Seeking Alpha

XLF back to pre-Lehman level

  • Led by a big move in the TBTFs, the Financial Sector SPDR (XLF +0.6%) hits its highest level since September 2008, though it remains far below the mid-2007 peak.
  • Has the easy money been made? Drexel Hamilton's David Hilder notes Bank of America (BAC +1.5%), Citigroup (C +1.8%), and Morgan Stanley (MS +1.2%) all traded well below tangible book value one year ago, and Raymond James' Anthony Polini thinks the 10-year Treasury yield will have to move above 3% and stay there before you'll begin seeing earnings estimates ratcheted up.
  • Bank of America hit its highest level in nearly 3 year today and JPMorgan (JPM +1.7%) - for all of its legal troubles - is only about 2% below prices not seen since 2000.
  • The relatively clean Wells Fargo (WFC +0.3%) is the group laggard this session.
  • Financial sector ETFs: FAS, XLF, FAZ, UYG, KRE, KBE, VFH, IYF, SEF, IAT, IAI, IYG, FXO, PFI, KBWB, RKH, QABA, KCE, RWW, FINU, RYF, KRU, KBWR, PSCF, KRS, FINZ, FNCL, KBWC
From other sites
Comments (8)
  • User 353732
    , contributor
    Comments (4975) | Send Message
     
    Kleptocracy and fraud were ascendant then and they continue to be ascendant today. The entire cost has been borne by the privately employed middle class which is well below pre-Lehman in terms of effective purchasing power, real net worth, employment prospects and proportion of total households.
    18 Nov 2013, 12:31 PM Reply Like
  • davidgire
    , contributor
    Comments (5) | Send Message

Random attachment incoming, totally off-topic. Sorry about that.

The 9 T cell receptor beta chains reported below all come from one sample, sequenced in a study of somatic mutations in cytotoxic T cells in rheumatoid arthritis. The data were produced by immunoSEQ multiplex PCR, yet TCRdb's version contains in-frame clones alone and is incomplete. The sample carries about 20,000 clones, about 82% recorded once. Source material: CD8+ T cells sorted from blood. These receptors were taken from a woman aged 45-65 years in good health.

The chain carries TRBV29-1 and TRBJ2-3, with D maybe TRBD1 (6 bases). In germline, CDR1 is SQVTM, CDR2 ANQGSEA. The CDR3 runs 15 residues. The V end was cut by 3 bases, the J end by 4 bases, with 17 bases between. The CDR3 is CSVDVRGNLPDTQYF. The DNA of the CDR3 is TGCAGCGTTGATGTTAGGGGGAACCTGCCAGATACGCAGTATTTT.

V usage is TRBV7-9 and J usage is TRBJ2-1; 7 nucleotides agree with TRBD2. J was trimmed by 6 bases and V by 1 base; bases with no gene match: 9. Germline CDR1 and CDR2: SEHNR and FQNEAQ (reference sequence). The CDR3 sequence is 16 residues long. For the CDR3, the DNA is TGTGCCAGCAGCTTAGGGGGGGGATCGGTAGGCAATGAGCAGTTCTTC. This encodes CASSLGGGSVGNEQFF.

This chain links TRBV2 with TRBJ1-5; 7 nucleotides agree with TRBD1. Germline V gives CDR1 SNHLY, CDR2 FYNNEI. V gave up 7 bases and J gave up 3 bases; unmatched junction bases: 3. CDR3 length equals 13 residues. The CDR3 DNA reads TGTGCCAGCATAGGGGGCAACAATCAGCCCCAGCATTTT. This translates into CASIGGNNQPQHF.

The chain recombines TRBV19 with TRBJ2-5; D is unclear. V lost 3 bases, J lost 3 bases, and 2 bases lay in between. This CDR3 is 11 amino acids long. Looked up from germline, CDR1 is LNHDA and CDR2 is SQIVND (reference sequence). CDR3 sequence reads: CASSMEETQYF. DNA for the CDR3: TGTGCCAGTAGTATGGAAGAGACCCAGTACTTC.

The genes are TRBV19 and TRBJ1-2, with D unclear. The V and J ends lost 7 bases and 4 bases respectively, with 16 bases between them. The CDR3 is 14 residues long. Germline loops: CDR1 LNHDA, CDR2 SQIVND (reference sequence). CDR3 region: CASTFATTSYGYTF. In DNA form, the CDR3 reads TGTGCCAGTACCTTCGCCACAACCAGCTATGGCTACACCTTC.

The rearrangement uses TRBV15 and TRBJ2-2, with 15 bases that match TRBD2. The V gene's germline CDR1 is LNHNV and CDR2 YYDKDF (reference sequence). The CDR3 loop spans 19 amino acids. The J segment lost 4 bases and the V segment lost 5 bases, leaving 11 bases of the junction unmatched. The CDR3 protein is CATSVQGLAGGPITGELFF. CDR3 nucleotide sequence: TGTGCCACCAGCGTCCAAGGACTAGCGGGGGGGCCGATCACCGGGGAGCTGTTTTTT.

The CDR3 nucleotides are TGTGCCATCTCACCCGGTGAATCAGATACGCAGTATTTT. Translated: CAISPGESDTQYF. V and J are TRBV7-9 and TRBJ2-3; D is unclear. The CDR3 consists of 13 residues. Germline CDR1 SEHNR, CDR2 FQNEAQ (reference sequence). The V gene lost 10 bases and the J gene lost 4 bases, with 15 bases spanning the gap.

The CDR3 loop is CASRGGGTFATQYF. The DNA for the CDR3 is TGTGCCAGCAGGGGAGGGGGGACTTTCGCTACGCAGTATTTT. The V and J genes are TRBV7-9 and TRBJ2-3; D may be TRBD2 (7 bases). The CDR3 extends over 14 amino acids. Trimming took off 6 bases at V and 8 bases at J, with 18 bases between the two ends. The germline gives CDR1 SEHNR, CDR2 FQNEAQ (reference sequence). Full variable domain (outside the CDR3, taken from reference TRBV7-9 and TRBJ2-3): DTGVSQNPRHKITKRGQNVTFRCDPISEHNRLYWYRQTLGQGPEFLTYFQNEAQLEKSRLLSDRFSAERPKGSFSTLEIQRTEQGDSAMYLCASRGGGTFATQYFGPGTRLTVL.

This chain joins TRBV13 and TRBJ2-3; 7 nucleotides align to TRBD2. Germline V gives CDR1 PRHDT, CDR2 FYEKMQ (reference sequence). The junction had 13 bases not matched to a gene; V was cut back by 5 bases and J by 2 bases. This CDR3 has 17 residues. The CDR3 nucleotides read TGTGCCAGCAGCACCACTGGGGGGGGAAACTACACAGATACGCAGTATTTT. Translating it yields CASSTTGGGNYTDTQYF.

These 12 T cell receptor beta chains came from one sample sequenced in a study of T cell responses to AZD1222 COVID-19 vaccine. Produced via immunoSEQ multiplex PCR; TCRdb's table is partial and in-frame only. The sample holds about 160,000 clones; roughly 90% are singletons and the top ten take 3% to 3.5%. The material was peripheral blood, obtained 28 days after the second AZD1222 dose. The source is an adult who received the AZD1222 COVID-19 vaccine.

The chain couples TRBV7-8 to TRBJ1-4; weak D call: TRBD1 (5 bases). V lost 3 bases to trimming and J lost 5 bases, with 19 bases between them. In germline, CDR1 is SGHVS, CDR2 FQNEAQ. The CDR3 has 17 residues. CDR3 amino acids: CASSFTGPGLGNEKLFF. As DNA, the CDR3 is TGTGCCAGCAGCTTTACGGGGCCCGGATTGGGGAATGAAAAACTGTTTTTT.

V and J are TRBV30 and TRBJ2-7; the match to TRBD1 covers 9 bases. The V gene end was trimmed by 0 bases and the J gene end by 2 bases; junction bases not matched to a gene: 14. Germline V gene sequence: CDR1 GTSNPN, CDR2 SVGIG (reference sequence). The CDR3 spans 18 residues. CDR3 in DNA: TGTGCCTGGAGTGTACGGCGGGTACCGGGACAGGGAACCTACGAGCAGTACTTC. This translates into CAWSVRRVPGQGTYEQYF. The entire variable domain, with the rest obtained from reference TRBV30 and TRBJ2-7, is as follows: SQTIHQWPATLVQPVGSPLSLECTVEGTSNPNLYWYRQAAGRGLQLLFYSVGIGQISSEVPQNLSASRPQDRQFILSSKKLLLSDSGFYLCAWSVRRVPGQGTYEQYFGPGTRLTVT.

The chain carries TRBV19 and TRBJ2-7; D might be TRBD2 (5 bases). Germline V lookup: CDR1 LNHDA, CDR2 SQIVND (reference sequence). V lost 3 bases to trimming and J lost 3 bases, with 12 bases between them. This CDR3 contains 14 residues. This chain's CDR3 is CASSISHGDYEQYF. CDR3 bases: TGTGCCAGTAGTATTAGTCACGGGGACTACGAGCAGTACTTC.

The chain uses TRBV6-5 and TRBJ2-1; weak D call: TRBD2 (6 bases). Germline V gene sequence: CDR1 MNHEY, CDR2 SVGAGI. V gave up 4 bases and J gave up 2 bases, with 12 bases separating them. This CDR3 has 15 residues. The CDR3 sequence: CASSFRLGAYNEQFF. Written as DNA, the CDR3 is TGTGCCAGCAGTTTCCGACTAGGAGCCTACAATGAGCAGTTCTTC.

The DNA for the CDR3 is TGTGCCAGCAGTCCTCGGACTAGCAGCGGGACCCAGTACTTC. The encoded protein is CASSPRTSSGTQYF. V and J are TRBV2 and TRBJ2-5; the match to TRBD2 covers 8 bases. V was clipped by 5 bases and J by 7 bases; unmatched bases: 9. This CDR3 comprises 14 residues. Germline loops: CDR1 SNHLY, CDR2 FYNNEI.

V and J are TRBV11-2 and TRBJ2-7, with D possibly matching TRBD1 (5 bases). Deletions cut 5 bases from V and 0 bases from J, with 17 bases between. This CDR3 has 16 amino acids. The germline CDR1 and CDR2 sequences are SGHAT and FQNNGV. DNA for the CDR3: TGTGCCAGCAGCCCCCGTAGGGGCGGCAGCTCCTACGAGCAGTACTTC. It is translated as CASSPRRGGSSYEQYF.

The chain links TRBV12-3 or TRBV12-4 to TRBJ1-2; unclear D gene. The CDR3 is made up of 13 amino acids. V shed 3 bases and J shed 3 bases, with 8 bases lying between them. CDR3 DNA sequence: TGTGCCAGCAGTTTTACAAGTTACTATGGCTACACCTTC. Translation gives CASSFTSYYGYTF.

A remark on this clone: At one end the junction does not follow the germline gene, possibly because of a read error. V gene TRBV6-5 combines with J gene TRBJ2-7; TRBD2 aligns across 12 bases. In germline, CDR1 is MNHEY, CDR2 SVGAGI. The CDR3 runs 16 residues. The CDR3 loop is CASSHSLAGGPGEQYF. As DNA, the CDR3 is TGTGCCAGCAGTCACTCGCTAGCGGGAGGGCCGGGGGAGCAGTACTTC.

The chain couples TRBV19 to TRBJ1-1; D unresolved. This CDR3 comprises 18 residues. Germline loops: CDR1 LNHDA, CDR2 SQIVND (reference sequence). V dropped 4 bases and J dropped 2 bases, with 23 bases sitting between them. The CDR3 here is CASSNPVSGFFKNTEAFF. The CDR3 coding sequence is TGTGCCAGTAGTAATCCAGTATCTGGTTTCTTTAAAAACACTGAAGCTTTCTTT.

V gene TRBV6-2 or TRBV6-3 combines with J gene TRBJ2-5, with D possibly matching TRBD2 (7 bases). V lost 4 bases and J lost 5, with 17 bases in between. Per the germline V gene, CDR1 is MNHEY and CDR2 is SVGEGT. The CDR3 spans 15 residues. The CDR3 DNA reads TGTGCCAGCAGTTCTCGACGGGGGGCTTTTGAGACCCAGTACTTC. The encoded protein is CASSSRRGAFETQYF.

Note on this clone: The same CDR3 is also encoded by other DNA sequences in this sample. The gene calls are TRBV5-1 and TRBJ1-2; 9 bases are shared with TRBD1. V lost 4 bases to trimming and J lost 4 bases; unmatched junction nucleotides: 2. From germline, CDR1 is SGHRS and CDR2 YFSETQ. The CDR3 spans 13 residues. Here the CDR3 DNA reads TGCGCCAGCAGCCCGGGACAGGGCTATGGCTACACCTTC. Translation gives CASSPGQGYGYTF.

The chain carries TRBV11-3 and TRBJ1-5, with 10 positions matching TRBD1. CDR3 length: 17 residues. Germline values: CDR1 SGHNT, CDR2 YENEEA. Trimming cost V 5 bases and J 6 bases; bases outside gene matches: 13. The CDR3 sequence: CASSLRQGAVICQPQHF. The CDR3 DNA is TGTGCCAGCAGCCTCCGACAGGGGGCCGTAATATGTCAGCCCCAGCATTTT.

User: Very astute and well-written!
    18 Nov 2013, 01:06 PM Reply Like
  • wapiti
    , contributor
    Comments (711) | Send Message
     
    I believe we had a 10 for 1 everse stock split!! Not positive but I beleieve so
    18 Nov 2013, 01:04 PM Reply Like
  • cool7470
    , contributor
    Comments (3) | Send Message
     
    could'nt agree more with user353732. Profits are up and valuations look cheap on a relative basis as the brunt of earnings have come by making the middle class more destitue than ever before. Quality of products we consume have detoriated ( cheaper labor and materials) and standard of living will keep eroding. Fed's cheap money clearly helps the banks, ceo's and traders and not the average guy on the street.
    18 Nov 2013, 02:05 PM Reply Like
  • Bottom Up Investing
    , contributor
    Comments (103) | Send Message
     
    Wells Fargo isn't as clean as perceptions suggest, but that is different conversation and for another time.
    18 Nov 2013, 04:00 PM Reply Like
  • june1234
    , contributor
    Comments (3066) | Send Message
     
    Financials have been a noticeable lagger last 2 years of this recovery; think they know something?
    19 Nov 2013, 04:42 AM Reply Like
  • JGulley317
    , contributor
    Comments (13) | Send Message
     
    I don't believe any investor knows more then the next investor. The risk with investing in these banks have greatly declined since 2008. Lawsuits are settling, tier capital is building up and debt is being decreased. There are still much more hurdles in front of the mega banks face. Though the reward is quickly outweighing the risks.
    19 Nov 2013, 03:40 PM Reply Like
  • Jason B
    , contributor
    Comments (368) | Send Message
     
    C is the only value in the group (all of which will go up from here).

     

    C is 30% below BV, and 90% below all time highs that the likes of JPM etc have returned to. It will never get back to all time highs, but it will get to about 60-70% below that...or 300% up from here.
    19 Nov 2013, 09:52 PM Reply Like
DJIA (DIA) S&P 500 (SPY)
ETF Hub
ETF Screener: Search and filter by asset class, strategy, theme, performance, yield, and much more
ETF Performance: View ETF performance across key asset classes and investing themes
ETF Investing Guide: Learn how to build and manage a well-diversified, low cost ETF portfolio
ETF Selector: An explanation of how to select and use ETFs